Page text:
The scene-stealing young actor takes us behind the scenes of the smash-hit horror movie—and teases the next season of Stranger Things. With a second season of Stranger Things right around the corner (hitting Netflix on October 27) and this weekend’s massively successful (like, $123.1 million successful) adaptation of Stephen King’s It to add to his résumé, 14-year-old Finn Wolfhard continues to tear up screens with his charming blend of deadpan wit and wide-eyed eagerness.
In the past few years, Erykah Badu has slowly turned into the wacky aunt who you love to see on holidays—who also sends you a check for $10 on your birthday, but damnit, she always remembers and that’s what really counts. In a new, inexplicably seven-minute-long video, the elusive Baduizm singer wanders around New York’s Times Square, filming herself busking for money.
Right after kicking off this year’s MTV Video Music Awards, Jessie J dropped the music video for her show-opening song, “Bang Bang” featuring Ariana Grande and Nicki Minaj. Although the video is basically a glorified Beats commercial, all of the ladies do their best to pout and smirk their ways through three different, colorful scenes. All three of the perfomers finally come together at the very last minute to party on a helipad, as one does.
Muck Rack makes it simple to find people, tweets, or articles that mention any name, keyword, company, hashtag etc. We've compiled this guide to help you make the most of your search.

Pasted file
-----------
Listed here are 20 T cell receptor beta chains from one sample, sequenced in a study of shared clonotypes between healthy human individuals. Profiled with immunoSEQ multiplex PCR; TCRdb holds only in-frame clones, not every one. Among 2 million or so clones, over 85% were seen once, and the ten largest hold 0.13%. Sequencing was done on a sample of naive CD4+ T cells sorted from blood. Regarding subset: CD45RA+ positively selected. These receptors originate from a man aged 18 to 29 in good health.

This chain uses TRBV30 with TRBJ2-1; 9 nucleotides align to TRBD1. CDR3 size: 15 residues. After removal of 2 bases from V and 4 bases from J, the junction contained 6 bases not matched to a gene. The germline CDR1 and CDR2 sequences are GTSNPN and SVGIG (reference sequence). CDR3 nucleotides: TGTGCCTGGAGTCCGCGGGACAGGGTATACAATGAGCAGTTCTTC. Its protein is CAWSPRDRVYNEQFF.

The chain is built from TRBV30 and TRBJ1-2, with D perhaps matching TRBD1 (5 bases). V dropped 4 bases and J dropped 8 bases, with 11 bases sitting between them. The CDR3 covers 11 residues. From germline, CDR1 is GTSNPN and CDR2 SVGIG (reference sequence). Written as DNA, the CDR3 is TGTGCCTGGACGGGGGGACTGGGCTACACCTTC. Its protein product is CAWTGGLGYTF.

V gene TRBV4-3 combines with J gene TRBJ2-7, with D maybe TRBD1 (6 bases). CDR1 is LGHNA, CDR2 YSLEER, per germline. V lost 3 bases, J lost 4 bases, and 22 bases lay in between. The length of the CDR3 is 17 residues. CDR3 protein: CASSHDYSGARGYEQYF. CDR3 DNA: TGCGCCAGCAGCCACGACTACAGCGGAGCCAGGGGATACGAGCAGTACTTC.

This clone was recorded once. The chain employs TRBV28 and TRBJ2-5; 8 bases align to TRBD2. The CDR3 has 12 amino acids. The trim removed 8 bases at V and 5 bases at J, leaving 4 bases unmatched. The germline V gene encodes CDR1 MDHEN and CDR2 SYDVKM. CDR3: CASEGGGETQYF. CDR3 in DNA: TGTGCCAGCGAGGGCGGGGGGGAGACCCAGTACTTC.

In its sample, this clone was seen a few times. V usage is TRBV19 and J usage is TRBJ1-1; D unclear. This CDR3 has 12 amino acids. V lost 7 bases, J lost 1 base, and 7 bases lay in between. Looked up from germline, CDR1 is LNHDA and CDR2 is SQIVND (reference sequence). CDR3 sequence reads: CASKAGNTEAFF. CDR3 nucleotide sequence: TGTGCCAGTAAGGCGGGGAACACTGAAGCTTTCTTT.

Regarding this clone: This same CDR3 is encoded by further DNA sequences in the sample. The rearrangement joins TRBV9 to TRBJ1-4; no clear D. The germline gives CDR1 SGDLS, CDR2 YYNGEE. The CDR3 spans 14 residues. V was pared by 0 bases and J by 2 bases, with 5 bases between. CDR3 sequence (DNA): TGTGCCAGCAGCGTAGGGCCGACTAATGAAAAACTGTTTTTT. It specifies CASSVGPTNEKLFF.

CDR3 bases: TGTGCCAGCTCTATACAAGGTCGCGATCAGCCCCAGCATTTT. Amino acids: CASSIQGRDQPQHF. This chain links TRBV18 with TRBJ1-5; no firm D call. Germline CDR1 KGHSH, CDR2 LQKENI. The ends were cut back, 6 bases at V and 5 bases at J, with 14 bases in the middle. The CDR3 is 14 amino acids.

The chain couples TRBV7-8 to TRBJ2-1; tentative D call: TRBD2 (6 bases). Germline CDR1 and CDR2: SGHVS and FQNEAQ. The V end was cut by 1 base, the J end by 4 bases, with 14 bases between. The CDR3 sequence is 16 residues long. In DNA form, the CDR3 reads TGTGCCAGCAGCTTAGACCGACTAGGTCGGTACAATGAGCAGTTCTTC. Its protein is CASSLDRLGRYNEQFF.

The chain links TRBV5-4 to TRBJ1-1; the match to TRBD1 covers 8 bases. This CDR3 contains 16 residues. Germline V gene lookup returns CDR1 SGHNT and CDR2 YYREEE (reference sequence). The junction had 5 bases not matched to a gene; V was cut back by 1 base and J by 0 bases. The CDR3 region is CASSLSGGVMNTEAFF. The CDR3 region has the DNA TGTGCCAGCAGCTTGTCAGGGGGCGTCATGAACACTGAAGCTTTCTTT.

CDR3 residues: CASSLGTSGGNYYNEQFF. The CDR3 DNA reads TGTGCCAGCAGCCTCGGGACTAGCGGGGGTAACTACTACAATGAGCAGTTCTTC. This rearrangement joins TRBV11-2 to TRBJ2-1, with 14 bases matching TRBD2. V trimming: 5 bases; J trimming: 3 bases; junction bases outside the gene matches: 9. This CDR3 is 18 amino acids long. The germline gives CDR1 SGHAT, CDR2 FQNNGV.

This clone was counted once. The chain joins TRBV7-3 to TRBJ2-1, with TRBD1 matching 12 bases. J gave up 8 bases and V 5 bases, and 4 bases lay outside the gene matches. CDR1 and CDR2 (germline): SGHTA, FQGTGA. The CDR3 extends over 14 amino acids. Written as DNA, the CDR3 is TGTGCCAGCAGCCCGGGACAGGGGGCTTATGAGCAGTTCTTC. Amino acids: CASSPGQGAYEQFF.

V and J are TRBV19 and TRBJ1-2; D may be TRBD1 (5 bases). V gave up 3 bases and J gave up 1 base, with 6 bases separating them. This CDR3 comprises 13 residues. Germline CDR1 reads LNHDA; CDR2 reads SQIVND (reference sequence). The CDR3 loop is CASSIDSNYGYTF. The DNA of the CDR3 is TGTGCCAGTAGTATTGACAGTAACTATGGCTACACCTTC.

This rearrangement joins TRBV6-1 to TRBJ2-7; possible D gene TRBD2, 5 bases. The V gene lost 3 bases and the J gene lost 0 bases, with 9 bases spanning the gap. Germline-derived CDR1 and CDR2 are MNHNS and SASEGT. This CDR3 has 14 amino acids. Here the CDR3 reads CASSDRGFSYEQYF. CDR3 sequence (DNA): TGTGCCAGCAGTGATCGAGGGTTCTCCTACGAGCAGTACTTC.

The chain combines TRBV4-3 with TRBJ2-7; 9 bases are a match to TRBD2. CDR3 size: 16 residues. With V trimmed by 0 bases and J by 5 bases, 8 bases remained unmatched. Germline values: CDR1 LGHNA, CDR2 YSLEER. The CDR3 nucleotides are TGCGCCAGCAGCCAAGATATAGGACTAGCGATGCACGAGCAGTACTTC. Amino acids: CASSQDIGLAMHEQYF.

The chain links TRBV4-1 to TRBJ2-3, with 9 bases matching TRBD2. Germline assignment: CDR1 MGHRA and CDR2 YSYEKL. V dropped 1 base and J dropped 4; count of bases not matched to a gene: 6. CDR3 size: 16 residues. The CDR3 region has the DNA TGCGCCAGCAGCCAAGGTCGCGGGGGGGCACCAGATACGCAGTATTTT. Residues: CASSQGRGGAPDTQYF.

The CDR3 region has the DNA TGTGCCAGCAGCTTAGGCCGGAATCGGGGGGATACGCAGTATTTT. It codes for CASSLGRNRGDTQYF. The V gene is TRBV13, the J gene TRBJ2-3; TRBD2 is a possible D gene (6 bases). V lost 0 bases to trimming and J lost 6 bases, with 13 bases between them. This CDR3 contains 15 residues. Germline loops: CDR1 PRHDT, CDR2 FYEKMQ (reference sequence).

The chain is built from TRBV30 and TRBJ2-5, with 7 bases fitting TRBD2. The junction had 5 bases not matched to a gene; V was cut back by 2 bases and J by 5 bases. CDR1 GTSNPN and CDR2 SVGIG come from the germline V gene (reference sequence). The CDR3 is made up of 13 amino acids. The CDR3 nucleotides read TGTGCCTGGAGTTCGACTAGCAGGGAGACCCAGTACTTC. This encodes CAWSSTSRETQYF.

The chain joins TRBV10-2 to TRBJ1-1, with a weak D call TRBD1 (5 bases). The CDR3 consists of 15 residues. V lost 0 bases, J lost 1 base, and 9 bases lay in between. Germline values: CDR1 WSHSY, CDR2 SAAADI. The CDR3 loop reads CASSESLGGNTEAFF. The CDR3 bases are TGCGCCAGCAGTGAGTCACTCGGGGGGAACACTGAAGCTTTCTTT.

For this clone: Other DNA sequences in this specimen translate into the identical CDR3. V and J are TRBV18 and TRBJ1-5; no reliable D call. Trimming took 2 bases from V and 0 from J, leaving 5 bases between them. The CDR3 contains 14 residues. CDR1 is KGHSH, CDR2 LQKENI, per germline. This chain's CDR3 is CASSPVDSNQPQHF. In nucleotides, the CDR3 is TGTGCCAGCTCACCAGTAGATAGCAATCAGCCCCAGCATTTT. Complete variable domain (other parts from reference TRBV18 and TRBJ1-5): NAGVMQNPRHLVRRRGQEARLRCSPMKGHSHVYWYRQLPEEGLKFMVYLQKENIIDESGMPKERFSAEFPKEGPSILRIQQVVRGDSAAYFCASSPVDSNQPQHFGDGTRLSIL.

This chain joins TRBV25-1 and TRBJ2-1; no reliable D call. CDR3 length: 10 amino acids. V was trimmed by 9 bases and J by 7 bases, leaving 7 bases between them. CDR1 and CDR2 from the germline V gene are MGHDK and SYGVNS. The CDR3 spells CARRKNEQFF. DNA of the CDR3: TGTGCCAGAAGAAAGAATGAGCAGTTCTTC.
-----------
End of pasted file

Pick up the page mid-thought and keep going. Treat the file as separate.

Selecting a term
Start searching tweets, articles from media outlets, articles mentioned in tweets, journalists'
names, titles and bios with some suggested searches:
Companies or Topics (e.g. iPhone, Microsoft)
Phrases (e.g. "cloud computing") — use quotes to keep the terms together
Twitter handles (e.g. @username) — returns those who have mentioned or replied to
Names (e.g. "David Pogue")
Hashtags (e.g. #sxsw, #london2012)
Bio details (e.g. vegan, Olympics, father)
Muck Rack's Advanced Search allows for many boolean operators.
Find results that mention multiple specified terms, use AND or
+. For example, ensure each result contains both Elon Musk and Mark Zuckerberg by
searching Obama AND Romney or Obama + Romney.
Use the operators OR or , to broaden your search when you'd like either of
multiple terms to appear in results. (This is the default behavior of our search when no operators
are used.) For example, search for democrat OR republican to find results that refer to
Democrats and/or Republicans.
Use NOT or - to subtract results from your search. For
example, searching Disney will yield results about the Walt Disney Company as well as Walt Disney
World Resort. To exclude mentions of Disney World, search for Disney -World or Disney
When using one of these operators with a phrase, enclose it in quotation marks. For example, you can
find results about smartphones excluding Apple's iPhone 4S by searching smartphone -"iPhone
Exact case matching or punctuation
If you're searching for a brand name or keyword that relies on specific punctuation marks or capitalization, you can
find results that match your exact query by adding matchcase: before the keyword you're searching for, like matchcase:E*TRADE .
Use parentheses to separate multiple
boolean phrases. For example, to find journalists talking about having fun in Disney World or
Disneyland, search for ("disney world" OR disneyland) AND fun.
An asterisk can be used to search for any variation of a root word truncated by the asterisk. For example, searching for admin* will return results for administrator, administration, administer, administered, etc.
A near operator is an AND operator where you can control the distance between the words. You can vary the distance the near operation uses by adding a forward slash and number (between 0-99) such as strawberries NEAR/10 "whipped cream", which means the strawberries must exist within 10 words of "whipped cream".